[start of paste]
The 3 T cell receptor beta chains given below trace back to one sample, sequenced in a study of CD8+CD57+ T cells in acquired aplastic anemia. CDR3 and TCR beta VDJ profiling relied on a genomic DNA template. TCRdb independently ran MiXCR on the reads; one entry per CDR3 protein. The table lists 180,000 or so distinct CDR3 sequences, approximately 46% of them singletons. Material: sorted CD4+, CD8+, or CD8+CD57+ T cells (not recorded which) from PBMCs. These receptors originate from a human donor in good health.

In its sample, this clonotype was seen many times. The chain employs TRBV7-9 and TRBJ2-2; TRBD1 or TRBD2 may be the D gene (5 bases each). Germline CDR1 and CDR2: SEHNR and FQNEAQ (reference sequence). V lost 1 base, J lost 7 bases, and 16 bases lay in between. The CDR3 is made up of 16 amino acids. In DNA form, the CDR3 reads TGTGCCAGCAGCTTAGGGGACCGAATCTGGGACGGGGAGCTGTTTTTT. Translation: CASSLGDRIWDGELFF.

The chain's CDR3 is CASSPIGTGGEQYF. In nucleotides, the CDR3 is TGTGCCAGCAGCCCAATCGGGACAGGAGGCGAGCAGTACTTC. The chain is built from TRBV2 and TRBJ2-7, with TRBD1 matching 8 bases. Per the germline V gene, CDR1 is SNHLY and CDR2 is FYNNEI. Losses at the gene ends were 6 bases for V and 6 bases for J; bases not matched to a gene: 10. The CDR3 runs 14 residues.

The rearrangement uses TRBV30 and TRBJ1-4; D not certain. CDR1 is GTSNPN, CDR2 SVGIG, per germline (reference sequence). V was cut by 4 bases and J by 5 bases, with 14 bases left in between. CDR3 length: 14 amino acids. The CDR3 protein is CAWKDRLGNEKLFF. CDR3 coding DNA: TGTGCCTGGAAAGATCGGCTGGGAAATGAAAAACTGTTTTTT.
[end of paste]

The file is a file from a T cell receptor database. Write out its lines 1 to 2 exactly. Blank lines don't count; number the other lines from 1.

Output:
The 3 T cell receptor beta chains given below trace back to one sample, sequenced in a study of CD8+CD57+ T cells in acquired aplastic anemia. CDR3 and TCR beta VDJ profiling relied on a genomic DNA template. TCRdb independently ran MiXCR on the reads; one entry per CDR3 protein. The table lists 180,000 or so distinct CDR3 sequences, approximately 46% of them singletons. Material: sorted CD4+, CD8+, or CD8+CD57+ T cells (not recorded which) from PBMCs. These receptors originate from a human donor in good health.

In its sample, this clonotype was seen many times. The chain employs TRBV7-9 and TRBJ2-2; TRBD1 or TRBD2 may be the D gene (5 bases each). Germline CDR1 and CDR2: SEHNR and FQNEAQ (reference sequence). V lost 1 base, J lost 7 bases, and 16 bases lay in between. The CDR3 is made up of 16 amino acids. In DNA form, the CDR3 reads TGTGCCAGCAGCTTAGGGGACCGAATCTGGGACGGGGAGCTGTTTTTT. Translation: CASSLGDRIWDGELFF.